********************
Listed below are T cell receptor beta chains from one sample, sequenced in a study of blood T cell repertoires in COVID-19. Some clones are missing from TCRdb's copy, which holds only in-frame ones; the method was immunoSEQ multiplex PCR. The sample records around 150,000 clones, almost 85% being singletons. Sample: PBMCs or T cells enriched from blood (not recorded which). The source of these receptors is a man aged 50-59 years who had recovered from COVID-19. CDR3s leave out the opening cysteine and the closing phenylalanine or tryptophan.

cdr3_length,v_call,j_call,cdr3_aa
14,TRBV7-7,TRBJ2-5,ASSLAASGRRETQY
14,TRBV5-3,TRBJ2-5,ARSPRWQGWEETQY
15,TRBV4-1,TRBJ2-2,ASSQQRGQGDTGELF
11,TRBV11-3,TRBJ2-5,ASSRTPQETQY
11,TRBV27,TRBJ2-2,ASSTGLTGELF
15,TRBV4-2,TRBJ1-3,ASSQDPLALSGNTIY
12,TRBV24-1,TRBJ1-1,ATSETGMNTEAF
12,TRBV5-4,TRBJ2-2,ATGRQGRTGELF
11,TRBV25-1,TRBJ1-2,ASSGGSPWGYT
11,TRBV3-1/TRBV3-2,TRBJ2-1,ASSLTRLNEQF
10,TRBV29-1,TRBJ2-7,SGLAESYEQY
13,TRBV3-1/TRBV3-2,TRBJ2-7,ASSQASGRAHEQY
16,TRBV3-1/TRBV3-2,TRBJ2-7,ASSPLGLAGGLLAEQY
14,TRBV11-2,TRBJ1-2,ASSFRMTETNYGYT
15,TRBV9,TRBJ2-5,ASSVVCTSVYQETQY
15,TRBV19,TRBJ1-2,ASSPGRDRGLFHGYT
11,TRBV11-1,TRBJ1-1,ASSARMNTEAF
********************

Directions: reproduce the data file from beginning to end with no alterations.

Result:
Listed below are T cell receptor beta chains from one sample, sequenced in a study of blood T cell repertoires in COVID-19. Some clones are missing from TCRdb's copy, which holds only in-frame ones; the method was immunoSEQ multiplex PCR. The sample records around 150,000 clones, almost 85% being singletons. Sample: PBMCs or T cells enriched from blood (not recorded which). The source of these receptors is a man aged 50-59 years who had recovered from COVID-19. CDR3s leave out the opening cysteine and the closing phenylalanine or tryptophan.

cdr3_length,v_call,j_call,cdr3_aa
14,TRBV7-7,TRBJ2-5,ASSLAASGRRETQY
14,TRBV5-3,TRBJ2-5,ARSPRWQGWEETQY
15,TRBV4-1,TRBJ2-2,ASSQQRGQGDTGELF
11,TRBV11-3,TRBJ2-5,ASSRTPQETQY
11,TRBV27,TRBJ2-2,ASSTGLTGELF
15,TRBV4-2,TRBJ1-3,ASSQDPLALSGNTIY
12,TRBV24-1,TRBJ1-1,ATSETGMNTEAF
12,TRBV5-4,TRBJ2-2,ATGRQGRTGELF
11,TRBV25-1,TRBJ1-2,ASSGGSPWGYT
11,TRBV3-1/TRBV3-2,TRBJ2-1,ASSLTRLNEQF
10,TRBV29-1,TRBJ2-7,SGLAESYEQY
13,TRBV3-1/TRBV3-2,TRBJ2-7,ASSQASGRAHEQY
16,TRBV3-1/TRBV3-2,TRBJ2-7,ASSPLGLAGGLLAEQY
14,TRBV11-2,TRBJ1-2,ASSFRMTETNYGYT
15,TRBV9,TRBJ2-5,ASSVVCTSVYQETQY
15,TRBV19,TRBJ1-2,ASSPGRDRGLFHGYT
11,TRBV11-1,TRBJ1-1,ASSARMNTEAF